By Ray Stern
By Ray Stern
By New Times
By Amy Silverman
By Stephen Lemons
By Stephen Lemons
By Monica Alonzo
By Chris Parker
To Hari and the rest of Bhajan's followers, becoming Sikh required them to shed their given names for Punjabi first names and adopt the communal last name of Khalsa. They traded shaving, haircuts, meat, drugs, alcohol, tobacco, promiscuous sex and sleeping late for white turbans and robes, as well as the powerful predawn kundalini yoga sessions.
Indeed, the physical and mental transformations said to come about during kundalini yoga are what has made it a staple of the faith among American Sikhs. Sikh Dharma member Sevak Khalsa, 49, says kundalini yoga is "better than acid."
"With LSD you can only get to one place, the same place over and over. You think, 'Great, here we are again,' and that's it," Sevak explains. "With meditation, there's no limit. You connect with infinity and it doesn't tear your body up."
Sevak, a successful sculptor, is a tightly coiled spring of energy. He's especially wound up today, as he finishes a light fixture for a department store, and arranges the last-minute details of his trip to India where he'll teach art for a semester at the school Sikh Dharma runs there. Sevak was raised in Phoenix, and has been a Sikh since 1973.
"I grew up with rodeo, Little League, Boy Scouts, the regular American dream," he says. "I was raised Catholic. My oldest brother was in the seminary, my sister's a nun." He says his decision to become a Sikh was not easy for his parents to understand, and it's still difficult on occasion. "Mainly because I look different. In Western society, looks are promoted as the avenue to happiness. When you see your children looking different from everyone else, you worry they're never going to be happy."
But for Sevak, and many American Sikhs, it is their faith that defines who they are, and who they are today is all that matters, not how they were raised or where they were born. As Sevak puts it, "We are spiritual beings on this planet for a physical experience. I am a part of everything to do with expressing the infinity of God through the finite form of man."
And in an ironic way, divine sentiments like these seem to have fueled differences between Indian Sikhs and American observers of the same faith. While many members of Sikh Dharma embraced their faith as a kind of refuge from the divisiveness of secular life, for their Indian counterparts, being Sikh brought with it a history of oppression and ostracism in their native land, and the everyday customs and habits of the faith were nearly as important as the tenets themselves.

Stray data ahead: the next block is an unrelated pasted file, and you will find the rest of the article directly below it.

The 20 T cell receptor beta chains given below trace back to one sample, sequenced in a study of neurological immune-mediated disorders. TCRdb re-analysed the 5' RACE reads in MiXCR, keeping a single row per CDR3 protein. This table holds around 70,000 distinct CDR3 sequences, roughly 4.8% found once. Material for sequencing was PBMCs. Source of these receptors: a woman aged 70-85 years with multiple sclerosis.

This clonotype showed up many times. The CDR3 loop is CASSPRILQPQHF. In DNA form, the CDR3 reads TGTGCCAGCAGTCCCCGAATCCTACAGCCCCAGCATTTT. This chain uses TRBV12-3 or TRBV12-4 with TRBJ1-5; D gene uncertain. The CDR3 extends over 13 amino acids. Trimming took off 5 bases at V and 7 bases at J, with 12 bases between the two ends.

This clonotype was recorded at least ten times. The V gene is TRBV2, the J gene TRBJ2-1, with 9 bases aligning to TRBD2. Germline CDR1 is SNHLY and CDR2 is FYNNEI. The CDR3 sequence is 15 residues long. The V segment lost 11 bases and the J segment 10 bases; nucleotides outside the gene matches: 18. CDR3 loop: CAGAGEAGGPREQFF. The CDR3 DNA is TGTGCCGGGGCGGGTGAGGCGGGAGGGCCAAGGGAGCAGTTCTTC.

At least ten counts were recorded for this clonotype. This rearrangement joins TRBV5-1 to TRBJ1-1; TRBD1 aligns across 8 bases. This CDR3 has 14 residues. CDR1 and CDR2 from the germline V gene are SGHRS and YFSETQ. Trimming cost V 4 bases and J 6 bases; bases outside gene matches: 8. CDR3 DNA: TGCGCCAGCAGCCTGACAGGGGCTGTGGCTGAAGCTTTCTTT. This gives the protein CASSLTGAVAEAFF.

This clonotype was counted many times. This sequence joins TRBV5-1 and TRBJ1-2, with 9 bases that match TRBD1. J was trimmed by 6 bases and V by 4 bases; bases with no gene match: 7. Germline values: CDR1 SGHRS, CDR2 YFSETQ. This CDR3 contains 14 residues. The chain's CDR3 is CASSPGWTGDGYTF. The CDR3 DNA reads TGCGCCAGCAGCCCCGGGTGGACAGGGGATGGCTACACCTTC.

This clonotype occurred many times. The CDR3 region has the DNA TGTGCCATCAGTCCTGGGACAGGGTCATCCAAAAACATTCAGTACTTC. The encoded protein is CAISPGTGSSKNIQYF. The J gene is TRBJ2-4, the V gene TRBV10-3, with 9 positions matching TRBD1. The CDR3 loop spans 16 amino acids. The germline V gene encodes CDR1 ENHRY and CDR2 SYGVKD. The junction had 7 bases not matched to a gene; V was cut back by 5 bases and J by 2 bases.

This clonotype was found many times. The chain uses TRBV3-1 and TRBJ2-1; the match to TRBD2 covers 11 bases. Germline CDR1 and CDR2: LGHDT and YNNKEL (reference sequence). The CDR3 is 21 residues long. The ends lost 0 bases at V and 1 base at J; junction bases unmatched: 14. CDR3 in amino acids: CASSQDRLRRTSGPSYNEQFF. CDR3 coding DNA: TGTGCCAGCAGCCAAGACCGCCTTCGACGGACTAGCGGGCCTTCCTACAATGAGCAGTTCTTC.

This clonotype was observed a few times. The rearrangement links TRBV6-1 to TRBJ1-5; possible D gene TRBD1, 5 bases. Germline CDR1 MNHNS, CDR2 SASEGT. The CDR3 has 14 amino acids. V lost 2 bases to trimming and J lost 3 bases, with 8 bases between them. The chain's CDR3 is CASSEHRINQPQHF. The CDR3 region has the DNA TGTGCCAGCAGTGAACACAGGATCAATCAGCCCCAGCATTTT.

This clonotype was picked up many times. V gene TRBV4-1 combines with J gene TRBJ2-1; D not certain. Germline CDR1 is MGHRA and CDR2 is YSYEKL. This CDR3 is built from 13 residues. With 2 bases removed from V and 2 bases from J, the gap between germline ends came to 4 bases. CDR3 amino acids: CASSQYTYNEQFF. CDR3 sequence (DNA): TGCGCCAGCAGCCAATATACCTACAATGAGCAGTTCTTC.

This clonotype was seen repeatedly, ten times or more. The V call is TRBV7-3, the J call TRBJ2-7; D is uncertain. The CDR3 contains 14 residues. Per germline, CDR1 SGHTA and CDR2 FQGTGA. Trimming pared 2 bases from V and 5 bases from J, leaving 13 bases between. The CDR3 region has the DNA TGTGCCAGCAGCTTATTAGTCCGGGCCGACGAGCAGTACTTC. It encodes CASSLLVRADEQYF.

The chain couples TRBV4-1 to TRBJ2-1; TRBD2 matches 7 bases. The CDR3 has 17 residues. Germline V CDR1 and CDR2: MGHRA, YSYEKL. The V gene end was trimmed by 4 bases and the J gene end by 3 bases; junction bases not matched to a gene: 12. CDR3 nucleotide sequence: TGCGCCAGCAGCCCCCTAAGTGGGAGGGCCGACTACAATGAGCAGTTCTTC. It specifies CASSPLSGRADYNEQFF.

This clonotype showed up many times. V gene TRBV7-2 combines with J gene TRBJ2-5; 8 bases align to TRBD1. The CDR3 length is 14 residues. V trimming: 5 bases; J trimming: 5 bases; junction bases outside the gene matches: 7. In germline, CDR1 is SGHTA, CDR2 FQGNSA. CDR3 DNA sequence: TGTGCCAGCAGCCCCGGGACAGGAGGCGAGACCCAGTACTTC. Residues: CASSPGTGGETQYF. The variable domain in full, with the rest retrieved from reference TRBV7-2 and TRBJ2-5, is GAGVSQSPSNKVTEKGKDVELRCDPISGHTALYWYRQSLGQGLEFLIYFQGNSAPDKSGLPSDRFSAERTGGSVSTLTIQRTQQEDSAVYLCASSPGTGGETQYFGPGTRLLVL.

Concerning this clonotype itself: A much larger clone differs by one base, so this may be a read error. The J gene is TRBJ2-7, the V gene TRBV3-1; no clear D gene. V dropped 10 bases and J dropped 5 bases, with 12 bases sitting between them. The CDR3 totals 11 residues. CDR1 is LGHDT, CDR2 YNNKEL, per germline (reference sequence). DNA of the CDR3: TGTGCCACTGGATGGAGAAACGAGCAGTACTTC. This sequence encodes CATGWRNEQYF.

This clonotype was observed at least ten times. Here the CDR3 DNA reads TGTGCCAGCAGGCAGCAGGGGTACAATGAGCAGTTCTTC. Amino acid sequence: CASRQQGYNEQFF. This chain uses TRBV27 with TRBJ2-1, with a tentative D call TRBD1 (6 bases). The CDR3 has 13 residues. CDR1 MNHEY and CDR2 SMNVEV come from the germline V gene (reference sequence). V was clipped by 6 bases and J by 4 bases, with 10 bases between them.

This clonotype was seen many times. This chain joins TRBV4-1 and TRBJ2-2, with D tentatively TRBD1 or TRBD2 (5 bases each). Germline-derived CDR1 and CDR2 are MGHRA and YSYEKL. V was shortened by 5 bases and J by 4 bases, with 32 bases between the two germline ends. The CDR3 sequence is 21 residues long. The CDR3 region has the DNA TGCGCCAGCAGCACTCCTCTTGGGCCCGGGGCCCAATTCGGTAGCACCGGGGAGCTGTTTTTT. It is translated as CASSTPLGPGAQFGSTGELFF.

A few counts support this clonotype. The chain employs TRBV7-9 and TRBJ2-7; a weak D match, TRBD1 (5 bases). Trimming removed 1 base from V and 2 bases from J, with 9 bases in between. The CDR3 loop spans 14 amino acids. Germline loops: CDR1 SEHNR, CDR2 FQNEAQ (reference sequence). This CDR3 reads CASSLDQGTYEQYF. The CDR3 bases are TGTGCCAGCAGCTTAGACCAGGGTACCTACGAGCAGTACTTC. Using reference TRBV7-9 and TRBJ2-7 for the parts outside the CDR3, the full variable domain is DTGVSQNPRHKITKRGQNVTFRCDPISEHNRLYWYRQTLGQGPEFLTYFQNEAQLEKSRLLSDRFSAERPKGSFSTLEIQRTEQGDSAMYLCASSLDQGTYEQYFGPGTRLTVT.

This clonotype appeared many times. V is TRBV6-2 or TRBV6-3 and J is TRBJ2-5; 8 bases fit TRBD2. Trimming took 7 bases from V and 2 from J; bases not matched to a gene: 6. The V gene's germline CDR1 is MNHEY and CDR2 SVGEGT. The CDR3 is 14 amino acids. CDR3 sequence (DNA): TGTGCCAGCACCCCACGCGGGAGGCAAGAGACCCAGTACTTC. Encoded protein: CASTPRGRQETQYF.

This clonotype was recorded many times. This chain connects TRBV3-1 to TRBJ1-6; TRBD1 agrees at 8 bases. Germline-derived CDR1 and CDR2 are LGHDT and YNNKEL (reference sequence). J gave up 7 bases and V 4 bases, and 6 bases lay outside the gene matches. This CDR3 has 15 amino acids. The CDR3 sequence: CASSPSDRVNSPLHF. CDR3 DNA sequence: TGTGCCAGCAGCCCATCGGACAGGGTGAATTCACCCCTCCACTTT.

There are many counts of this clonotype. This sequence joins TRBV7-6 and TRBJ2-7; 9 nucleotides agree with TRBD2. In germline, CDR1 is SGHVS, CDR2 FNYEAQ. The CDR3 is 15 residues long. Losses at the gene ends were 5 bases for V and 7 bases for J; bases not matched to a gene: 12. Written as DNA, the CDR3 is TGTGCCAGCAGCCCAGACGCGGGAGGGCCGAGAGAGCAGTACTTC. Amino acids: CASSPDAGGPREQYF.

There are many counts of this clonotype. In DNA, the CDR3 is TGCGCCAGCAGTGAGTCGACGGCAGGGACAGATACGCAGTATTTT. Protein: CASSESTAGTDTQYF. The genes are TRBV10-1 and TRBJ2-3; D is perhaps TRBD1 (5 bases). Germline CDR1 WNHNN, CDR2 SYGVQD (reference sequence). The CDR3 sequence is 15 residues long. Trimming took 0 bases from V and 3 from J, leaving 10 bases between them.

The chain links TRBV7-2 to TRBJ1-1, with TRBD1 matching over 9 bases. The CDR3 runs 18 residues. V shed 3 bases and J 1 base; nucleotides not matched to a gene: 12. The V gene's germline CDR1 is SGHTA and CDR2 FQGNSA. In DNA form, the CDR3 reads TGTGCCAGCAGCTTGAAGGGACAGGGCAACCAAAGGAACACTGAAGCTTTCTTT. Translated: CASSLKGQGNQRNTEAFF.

"They have their way of doing things, we have ours," Hari Simran says as he recalls some of the early flare-ups between Indian and American Sikhs. A few missteps centered on the traditional post-worship Sunday meal. "The Indians take food very personally," Hari says. "At first we would serve things like lasagna on Sundays; that didn't go over too well. One time we served watermelon and they all got up and walked out."
Hari suspects language, too, was a point of contention. "They didn't want to sing the American songs at the end [of the service]," he says. "They didn't want to have certain American things that we've -- I don't want to say invented -- but we've developed for us to be able to read our scriptures better."
And it seems fair to say that the followers of Yogi Bhajan have plotted a successful course for themselves in the Valley, in practical terms as well as spiritual. Today, the temple at Ninth and Oak bustles with activity. The American Sikhs and the few hundred Indians who remain with them have tithed sufficiently to fund a couple million dollars' worth of what looks now like a giant parking garage next to the original temple. With another million or so they'll be able to finish up the 20,000-square-foot, three-story temple which will boast golden domes and a marble fountain for foot-washing.
Aware of the criticism his community has received from the Indians who broke away from his temple, Hari is quick to explain that entrepreneurship is encouraged within Sikh Dharma. And the profits, he says, though controlled by Bhajan, go to support the group's central structure based in Espanola, New Mexico.
"Yogi Bhajan tells us there's nothing spiritual about being poor," Hari says.
And most of them are not poor. Members of Sikh Dharma own most of the homes surrounding the temple in the Coronado Historic District, and they take pride in reporting how they have improved their neighborhood since American Sikhs first moved in 30 years ago. Homeownership has risen modestly in the area, and the single-family brick homes that line its streets have flowers in the yards and are well-kept.
But despite the outward improvements in the neighborhood that many Sikhs call home, Coronado has for years witnessed the subtle tension that has kept Phoenix's Sikh community split in two. Although some of the Indian Sikhs who left in '96 drifted back to the American temple, the first real contact the two temples have had since then came in the spring of 2000, when the two congregations almost literally bumped into each other on the streets of Coronado.